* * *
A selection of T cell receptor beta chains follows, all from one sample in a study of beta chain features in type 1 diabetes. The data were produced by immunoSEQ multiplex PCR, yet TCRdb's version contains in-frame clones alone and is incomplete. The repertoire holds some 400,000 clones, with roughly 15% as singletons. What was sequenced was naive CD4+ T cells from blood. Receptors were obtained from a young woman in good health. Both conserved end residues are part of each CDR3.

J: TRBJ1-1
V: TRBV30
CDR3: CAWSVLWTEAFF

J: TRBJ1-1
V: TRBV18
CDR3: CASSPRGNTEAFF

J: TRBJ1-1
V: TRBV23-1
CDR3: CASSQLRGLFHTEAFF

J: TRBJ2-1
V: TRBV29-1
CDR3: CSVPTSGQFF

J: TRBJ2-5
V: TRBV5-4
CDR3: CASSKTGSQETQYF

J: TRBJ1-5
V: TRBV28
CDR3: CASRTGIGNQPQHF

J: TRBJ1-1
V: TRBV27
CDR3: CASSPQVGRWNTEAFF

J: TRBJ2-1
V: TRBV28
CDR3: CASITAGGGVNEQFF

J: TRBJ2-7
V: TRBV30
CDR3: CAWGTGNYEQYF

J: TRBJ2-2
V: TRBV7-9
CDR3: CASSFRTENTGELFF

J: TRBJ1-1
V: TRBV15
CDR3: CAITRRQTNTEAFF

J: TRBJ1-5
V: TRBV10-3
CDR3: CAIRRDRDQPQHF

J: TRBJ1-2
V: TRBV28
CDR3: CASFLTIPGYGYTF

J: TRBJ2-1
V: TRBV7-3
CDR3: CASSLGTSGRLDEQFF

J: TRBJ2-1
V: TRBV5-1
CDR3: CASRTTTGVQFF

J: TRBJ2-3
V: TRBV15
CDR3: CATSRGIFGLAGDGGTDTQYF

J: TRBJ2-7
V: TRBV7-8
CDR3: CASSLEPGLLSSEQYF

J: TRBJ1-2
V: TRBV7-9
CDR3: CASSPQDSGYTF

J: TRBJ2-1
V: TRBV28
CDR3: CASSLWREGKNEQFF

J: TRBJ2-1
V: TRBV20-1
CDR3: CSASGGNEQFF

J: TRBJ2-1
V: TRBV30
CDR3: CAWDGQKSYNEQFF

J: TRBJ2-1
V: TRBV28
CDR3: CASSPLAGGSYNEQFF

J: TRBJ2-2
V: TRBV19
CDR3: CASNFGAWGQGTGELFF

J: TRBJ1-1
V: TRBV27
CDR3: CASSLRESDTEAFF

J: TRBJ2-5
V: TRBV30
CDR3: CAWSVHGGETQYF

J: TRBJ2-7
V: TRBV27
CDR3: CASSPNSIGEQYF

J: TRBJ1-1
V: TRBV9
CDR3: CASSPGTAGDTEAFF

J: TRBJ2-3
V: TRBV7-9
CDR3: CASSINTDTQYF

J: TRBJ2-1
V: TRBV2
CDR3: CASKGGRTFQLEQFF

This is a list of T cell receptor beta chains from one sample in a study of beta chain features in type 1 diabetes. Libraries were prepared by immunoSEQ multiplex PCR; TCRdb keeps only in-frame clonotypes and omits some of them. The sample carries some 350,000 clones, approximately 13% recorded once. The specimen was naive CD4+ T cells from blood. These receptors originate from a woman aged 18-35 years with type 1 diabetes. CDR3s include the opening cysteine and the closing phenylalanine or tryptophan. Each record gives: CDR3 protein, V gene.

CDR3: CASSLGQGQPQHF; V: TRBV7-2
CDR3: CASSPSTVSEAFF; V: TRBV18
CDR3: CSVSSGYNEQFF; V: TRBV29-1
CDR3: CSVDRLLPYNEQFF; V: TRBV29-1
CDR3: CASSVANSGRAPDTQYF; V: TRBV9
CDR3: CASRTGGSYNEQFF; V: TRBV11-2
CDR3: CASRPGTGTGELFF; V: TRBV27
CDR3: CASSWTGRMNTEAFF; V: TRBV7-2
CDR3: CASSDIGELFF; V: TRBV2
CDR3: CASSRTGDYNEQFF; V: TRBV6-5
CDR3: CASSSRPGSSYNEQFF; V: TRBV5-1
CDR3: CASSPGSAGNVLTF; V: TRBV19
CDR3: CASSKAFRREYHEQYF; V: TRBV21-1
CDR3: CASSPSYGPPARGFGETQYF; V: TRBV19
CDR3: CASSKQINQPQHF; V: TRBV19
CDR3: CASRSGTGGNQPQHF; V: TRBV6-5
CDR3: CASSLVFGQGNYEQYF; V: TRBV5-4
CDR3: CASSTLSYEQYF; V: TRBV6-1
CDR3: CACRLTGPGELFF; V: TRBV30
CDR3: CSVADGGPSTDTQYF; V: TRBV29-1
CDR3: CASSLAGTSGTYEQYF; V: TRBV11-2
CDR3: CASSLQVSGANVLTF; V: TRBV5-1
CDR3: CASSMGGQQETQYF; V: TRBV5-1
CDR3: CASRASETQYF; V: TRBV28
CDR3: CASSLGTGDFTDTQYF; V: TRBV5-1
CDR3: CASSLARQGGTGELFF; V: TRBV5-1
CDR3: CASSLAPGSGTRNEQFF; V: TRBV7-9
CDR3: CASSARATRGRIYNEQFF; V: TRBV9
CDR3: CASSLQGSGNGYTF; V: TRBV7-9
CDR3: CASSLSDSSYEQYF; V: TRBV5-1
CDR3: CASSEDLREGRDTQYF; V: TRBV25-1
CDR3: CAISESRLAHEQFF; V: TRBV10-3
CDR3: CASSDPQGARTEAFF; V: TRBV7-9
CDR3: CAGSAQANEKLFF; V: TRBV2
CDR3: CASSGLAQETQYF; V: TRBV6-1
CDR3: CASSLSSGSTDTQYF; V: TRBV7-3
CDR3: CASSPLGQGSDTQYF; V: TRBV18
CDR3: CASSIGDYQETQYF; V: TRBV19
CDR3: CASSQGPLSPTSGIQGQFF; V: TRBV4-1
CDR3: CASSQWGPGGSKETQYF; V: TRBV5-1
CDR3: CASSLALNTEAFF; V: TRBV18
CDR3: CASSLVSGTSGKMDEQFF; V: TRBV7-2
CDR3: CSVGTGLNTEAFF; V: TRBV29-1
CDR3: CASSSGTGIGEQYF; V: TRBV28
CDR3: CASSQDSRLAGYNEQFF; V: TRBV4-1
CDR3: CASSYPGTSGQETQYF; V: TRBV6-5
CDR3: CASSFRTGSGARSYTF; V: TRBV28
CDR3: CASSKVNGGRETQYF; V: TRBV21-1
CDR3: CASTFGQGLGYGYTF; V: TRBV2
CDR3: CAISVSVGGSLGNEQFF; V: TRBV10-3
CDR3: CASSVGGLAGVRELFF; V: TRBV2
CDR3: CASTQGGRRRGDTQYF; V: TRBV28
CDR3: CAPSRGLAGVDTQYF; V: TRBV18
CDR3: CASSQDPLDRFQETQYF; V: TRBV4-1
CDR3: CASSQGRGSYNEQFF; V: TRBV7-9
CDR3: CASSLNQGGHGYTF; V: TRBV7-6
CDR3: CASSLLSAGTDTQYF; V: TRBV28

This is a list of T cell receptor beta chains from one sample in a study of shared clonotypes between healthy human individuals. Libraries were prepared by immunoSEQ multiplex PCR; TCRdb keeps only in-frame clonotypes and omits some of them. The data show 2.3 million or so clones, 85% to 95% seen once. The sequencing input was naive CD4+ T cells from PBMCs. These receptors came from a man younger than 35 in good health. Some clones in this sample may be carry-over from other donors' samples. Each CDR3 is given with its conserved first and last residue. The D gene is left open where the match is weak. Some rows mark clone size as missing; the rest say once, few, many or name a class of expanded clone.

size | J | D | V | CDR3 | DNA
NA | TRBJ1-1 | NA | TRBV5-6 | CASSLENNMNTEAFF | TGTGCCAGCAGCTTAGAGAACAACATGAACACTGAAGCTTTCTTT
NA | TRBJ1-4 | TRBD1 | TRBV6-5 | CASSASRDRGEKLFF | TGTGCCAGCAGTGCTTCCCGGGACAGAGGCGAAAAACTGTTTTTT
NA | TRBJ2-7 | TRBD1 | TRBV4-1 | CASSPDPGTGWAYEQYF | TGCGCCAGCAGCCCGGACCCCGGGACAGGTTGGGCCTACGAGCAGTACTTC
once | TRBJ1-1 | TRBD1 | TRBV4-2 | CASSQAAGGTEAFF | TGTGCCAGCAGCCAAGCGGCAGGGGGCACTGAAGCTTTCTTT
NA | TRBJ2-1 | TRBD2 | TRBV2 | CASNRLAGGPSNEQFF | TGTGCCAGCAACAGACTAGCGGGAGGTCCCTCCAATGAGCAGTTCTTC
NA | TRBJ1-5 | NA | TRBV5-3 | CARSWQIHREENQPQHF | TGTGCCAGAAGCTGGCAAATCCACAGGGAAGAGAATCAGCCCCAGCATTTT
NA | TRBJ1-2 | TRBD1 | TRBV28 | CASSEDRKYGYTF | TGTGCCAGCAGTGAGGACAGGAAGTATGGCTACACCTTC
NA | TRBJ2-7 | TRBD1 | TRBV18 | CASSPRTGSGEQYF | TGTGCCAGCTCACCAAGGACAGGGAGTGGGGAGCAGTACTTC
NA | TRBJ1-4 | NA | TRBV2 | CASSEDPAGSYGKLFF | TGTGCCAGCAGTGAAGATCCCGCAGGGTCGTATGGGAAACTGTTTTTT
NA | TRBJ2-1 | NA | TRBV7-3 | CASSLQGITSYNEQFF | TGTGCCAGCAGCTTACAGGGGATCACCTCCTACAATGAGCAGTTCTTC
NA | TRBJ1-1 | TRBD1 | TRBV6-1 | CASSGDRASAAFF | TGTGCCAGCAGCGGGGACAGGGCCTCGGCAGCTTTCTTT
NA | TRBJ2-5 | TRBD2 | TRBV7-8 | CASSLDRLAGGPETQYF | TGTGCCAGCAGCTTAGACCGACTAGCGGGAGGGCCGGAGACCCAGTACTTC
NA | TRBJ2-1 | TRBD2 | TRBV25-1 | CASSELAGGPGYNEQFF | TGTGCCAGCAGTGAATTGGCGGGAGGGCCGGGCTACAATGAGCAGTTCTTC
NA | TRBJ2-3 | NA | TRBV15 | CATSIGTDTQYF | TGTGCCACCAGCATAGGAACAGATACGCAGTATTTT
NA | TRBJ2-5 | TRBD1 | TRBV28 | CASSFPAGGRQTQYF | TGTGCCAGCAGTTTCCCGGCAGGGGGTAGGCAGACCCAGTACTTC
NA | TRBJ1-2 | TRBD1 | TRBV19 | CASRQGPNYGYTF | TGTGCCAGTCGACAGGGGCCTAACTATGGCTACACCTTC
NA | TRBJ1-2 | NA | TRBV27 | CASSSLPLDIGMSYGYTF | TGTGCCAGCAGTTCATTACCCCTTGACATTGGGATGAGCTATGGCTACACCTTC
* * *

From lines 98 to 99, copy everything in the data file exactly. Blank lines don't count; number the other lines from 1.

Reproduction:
CDR3: CASSDIGELFF; V: TRBV2
CDR3: CASSRTGDYNEQFF; V: TRBV6-5